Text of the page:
It is rapidly scaling its military technology and reach, threatening neighbors over competing claims in the South China Sea, re-creating its own version of the Greater East Asia Co-Prosperity Sphere via the Belt and Road initiative and China 2025, interning its own citizens by the millions into re-education camps, forcing spying by its own citizens overseas by threatening family members, introducing a 'social credit' system to force not only self-censorship, but active promotion of its policies by its citizenry in order to not lose 'privileges' like taking the train.

I understand that the Trumpian version of the US is annoying in many ways, but the idea that we let China and Chinese companies dominated by it's government (they literally have to pay Party minders to keep them in line) have unconstrained access to its geopolitical foes infrastructure beggars belief.


The US have been the instigator in quite a number of wars of aggression, with devastating consequences for the countries targeted and the people living in them. They constantly threaten to start new attacks. Meanwhile China builds roads and bridges and trains and cheap electronics. Is it really that hard to see why one is preferred over the other?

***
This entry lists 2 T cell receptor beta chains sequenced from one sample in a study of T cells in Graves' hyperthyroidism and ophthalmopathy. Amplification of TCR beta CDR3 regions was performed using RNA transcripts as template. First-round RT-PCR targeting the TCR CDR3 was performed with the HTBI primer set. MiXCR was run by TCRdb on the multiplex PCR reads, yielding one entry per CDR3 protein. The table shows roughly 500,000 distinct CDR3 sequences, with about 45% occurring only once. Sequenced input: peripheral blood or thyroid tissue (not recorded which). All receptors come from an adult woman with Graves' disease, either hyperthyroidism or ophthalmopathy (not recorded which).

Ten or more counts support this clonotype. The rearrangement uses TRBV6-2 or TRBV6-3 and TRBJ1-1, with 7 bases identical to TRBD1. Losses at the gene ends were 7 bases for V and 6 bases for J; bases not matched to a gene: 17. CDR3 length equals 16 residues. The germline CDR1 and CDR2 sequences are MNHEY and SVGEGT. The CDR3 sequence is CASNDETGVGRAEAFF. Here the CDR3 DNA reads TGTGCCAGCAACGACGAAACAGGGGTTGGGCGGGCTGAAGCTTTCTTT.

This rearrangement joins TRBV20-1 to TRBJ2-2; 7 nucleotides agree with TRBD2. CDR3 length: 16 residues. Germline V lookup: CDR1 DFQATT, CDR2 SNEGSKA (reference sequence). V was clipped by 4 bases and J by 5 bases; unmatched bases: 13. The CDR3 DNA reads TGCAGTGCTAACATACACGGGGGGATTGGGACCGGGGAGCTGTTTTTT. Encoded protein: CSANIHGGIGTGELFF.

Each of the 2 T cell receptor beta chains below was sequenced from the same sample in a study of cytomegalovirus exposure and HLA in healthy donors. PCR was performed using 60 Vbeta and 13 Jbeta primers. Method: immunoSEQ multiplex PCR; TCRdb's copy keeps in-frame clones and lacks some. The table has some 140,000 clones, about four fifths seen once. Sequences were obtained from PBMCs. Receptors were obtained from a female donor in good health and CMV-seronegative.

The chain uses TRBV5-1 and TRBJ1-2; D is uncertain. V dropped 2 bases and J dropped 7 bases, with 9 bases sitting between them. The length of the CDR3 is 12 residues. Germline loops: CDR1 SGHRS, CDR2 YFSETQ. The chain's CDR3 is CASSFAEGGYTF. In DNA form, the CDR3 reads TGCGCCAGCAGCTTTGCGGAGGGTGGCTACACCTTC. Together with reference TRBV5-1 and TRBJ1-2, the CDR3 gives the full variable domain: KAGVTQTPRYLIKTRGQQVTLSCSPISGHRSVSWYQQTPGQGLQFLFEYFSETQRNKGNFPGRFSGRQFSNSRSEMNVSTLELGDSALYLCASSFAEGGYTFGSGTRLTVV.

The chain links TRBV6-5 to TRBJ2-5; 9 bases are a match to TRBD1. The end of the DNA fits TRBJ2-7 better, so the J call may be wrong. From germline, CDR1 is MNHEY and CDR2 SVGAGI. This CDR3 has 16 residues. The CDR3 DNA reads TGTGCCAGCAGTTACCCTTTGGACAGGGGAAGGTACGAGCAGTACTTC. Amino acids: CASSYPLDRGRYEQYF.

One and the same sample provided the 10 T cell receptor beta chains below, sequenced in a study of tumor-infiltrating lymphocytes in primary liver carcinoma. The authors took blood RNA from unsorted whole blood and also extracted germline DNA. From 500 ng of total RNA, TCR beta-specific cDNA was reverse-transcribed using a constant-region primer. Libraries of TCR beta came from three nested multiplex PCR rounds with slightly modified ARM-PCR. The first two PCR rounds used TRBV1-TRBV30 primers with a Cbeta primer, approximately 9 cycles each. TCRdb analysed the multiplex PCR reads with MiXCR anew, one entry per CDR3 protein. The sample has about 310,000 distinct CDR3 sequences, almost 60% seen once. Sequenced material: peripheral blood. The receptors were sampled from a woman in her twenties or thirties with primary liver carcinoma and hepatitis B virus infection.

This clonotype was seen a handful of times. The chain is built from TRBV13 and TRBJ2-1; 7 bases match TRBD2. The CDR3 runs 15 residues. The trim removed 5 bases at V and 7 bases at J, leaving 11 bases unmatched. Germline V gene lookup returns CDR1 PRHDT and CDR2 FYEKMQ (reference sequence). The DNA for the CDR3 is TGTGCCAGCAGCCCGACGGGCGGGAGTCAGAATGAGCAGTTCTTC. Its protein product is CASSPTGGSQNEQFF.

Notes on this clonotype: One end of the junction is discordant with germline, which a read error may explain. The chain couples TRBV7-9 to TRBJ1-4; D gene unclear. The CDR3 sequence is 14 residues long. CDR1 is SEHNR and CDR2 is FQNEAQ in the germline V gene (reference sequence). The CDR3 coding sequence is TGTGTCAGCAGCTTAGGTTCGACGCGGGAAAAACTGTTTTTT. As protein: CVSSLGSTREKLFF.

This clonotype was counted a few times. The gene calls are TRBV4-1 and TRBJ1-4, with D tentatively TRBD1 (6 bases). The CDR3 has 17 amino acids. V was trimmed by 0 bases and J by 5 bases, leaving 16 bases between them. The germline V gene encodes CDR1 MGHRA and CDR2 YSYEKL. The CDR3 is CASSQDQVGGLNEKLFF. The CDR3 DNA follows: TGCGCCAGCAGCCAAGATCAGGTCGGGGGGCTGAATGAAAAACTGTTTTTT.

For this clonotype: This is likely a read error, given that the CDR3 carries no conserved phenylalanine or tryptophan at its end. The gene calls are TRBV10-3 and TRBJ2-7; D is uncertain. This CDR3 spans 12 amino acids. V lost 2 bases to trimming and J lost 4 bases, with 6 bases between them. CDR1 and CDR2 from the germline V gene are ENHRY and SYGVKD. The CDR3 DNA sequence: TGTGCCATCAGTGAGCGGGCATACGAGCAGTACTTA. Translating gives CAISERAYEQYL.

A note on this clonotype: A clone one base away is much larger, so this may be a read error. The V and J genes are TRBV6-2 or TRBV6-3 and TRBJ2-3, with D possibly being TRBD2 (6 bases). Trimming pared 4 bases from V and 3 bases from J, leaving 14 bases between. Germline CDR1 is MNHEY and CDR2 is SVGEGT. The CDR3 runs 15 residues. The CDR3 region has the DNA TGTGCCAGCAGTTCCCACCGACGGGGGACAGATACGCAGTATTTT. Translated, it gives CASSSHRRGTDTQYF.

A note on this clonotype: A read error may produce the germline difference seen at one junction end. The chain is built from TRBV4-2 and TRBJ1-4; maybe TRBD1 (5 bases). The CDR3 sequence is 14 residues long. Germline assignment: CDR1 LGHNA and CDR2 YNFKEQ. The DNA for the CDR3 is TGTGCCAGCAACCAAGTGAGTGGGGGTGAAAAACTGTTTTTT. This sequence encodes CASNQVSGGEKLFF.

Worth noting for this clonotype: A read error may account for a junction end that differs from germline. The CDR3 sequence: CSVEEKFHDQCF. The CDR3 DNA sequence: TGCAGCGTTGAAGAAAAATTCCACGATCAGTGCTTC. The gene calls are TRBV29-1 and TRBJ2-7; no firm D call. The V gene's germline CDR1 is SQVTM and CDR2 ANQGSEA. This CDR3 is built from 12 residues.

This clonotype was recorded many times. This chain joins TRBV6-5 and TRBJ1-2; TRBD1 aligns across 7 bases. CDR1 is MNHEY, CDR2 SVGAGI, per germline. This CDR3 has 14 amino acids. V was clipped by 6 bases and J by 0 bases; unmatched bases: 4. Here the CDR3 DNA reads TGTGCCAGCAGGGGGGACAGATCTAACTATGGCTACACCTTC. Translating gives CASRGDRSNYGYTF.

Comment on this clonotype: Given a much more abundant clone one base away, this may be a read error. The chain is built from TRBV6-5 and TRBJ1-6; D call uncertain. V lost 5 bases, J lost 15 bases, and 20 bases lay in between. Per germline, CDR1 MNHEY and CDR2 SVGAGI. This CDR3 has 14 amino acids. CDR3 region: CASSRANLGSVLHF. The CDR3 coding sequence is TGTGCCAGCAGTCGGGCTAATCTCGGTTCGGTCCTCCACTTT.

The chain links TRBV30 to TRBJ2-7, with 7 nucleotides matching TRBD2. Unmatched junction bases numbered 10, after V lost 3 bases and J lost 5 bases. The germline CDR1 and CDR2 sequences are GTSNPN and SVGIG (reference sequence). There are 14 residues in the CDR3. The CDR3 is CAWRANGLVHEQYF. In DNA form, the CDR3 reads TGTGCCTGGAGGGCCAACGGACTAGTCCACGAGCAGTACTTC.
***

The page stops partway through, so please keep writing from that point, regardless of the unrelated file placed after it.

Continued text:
Noting that you didn't actually rebut any point I made...


You “really don’t get this POV”, and ephemeralism expanded on the POV you don’t get. Not to mention quite a few points of yours are heavily pushed narratives by the Western media based on thin or exaggerated evidence, when Western media are clearly not neutral on Chinese matter. Funny how you mentioned China “threatening” neighbors, and ephemeralism pointed out that the U.S. has started numerous wars (and bankrolled more), with boots on the ground.


Because those companies have never released stolen material from offices they bugged.

Microsoft's telemetry data is like sending the teacher a note that you viewed the material. Huawei hides a camera in your home steals your homework and beats you out of that college placement with your own material.


Why doesn't Microsoft allow to disable it then? It is not like I asked for a teacher.